Teacher’s Pet also features some other familiar faces among its supporting cast, including fan favorite Gig Young as Dr. Hugo Pine (Gable’s adversary in pursuit of Day); Mamie Van Doren as a singer/casual love interest for Gable; Jack Albertson (Grandpa Joe from Willy Wonka & the Chocolate Factory) as a newspaper plant tour guide; Charles Lane (What isn’t that man in? He guest-starred in numerous television programs and films over his long-spanning career but I recognized him mostly as Potter’s right-hand man in It’s a Wonderful Life); and Marion Ross from Happy Days fame.
Being a former journalism student myself, this film interested me for more reasons than one. I semi-agree with Gable’s character’s belief system that the only way one can learn to become a good reporter is to be thrown into a fast-paced newsroom environment. I know I, for one, learned so much more being active in multiple publications than I did in the majority of my journalism classes during my four years of college. The semester I served as editor-in-chief of our weekly campus newspaper opened my eyes to the world around me more than half of my lectures did. You can spend a lifetime in the classroom discussing technique, writing tips, ethics and the like, but until you’re actually hands-on in that field, I’m not sure how much that education means. There’s a great one-liner in Teacher’s Pet stating, “To me, journalism is, ah, like a hangover. You can read about it for years, but until you’ve actually experienced it, you have no conception of what it’s really like.”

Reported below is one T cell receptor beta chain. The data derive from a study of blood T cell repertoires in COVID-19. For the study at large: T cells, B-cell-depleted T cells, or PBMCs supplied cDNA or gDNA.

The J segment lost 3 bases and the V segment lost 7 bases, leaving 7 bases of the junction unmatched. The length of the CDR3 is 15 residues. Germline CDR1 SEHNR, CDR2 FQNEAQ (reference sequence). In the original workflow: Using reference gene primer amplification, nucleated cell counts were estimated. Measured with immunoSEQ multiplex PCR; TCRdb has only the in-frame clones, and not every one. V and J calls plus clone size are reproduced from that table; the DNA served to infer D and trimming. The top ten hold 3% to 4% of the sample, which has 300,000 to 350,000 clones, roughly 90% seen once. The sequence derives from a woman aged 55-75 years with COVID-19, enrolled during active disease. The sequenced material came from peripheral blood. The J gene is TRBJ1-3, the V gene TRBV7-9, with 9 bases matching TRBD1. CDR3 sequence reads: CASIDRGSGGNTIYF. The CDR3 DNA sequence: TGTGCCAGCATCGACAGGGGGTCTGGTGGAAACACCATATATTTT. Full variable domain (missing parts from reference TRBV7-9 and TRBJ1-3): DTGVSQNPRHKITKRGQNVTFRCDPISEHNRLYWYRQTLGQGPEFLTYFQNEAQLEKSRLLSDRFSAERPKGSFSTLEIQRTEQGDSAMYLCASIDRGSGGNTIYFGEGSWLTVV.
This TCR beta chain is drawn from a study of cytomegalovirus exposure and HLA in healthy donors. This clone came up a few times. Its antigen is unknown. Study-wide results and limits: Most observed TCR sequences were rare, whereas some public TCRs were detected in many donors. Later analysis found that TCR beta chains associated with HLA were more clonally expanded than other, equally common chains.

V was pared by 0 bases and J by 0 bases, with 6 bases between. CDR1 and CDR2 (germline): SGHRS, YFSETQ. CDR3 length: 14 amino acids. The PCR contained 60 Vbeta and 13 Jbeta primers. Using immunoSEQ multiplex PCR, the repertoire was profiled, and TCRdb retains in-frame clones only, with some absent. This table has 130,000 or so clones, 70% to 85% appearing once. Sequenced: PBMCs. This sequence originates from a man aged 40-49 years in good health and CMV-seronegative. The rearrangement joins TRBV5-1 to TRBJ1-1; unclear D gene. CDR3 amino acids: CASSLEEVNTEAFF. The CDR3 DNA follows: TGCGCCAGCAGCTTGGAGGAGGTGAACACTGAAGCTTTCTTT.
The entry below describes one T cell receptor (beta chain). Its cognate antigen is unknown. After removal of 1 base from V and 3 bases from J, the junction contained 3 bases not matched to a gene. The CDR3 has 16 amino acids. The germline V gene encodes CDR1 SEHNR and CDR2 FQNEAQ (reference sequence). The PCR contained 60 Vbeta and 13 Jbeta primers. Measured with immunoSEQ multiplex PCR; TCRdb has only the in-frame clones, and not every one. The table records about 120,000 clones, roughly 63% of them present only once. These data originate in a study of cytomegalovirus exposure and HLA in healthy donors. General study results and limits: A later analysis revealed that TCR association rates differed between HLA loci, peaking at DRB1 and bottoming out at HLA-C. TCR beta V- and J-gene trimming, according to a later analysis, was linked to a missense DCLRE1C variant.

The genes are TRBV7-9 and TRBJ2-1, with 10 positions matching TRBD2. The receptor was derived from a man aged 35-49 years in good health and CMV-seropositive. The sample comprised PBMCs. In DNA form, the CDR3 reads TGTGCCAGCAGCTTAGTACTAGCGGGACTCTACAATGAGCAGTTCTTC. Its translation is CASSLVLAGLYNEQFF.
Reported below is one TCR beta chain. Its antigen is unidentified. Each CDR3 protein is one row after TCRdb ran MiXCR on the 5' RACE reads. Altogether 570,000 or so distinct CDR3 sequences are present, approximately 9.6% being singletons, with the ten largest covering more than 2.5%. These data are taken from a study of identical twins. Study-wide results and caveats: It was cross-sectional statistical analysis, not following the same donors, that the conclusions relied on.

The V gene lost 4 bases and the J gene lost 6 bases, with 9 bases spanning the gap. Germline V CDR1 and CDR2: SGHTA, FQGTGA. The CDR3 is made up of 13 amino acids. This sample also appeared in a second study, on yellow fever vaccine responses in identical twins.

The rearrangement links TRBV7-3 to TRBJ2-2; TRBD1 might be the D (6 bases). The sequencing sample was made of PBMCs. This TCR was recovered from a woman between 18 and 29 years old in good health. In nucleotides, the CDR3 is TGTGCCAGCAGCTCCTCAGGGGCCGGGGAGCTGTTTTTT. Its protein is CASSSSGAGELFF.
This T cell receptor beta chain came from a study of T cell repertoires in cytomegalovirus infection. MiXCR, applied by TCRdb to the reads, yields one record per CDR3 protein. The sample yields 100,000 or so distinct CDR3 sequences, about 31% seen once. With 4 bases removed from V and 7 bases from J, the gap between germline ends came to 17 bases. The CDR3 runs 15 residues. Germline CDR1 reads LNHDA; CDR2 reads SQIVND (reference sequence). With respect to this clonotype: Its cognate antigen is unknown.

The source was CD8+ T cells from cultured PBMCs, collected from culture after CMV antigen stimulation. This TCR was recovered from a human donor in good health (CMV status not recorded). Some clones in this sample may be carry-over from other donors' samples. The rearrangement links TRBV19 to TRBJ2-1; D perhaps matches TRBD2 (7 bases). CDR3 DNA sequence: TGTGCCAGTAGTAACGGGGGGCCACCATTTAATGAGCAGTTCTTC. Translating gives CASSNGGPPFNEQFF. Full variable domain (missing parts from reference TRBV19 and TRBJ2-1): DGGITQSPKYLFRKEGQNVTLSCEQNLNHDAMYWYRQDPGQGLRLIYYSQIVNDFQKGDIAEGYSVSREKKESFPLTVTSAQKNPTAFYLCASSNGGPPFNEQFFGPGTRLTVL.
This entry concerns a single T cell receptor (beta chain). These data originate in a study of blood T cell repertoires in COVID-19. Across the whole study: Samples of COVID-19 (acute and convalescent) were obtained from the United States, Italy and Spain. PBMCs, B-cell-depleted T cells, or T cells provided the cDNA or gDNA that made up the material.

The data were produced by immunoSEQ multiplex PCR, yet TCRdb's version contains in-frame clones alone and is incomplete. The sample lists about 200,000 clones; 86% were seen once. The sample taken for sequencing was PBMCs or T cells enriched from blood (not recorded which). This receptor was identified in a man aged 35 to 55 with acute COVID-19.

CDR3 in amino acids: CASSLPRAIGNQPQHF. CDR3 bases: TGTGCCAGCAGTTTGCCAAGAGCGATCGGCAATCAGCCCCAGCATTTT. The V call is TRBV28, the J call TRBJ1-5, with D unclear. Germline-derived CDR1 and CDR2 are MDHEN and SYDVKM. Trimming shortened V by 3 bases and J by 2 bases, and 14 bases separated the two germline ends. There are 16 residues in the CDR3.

I also believe a reporter’s basic instincts as a captivating storyteller are something an individual is born with and not something that can be successfully taught. You can learn the techniques all you want, but if you’re not good at connecting with a reader, all those fancy techniques are in vain. Crafting an article is so much more than the “who, what, where, when and why.” It’s hard to believe that the wise gem “Newspapers can’t compete in reporting what happened any more, but they can and should tell the public why it happened.” comes courtesy of a film all the way from 1958 because that seems so relevant in today’s world!
I found Teacher’s Pet to be a hidden gem that I’d never heard of, let alone seen before. Poor Gig Young just never seems to get Doris Day. Another of my favorite classic rom-coms also pairs the two stars as a couple that’s never meant to be (Young at Heart) because another leading man (Frank Sinatra) sweeps in and takes her away from him. I guess his role is to be the affable, intelligent, handsome but nonetheless forever second-best man in Doris’ life – a role that does suit him to an admirable tee. While Gig shines in his supporting role, I guess if a girl can land a man like Clark Gable – whether he’s aging or not – she’s gotta go for it! Despite what the critics said, Gable still oozes charm from every pore in this film and proves he still had what it took to be a handsome leading man.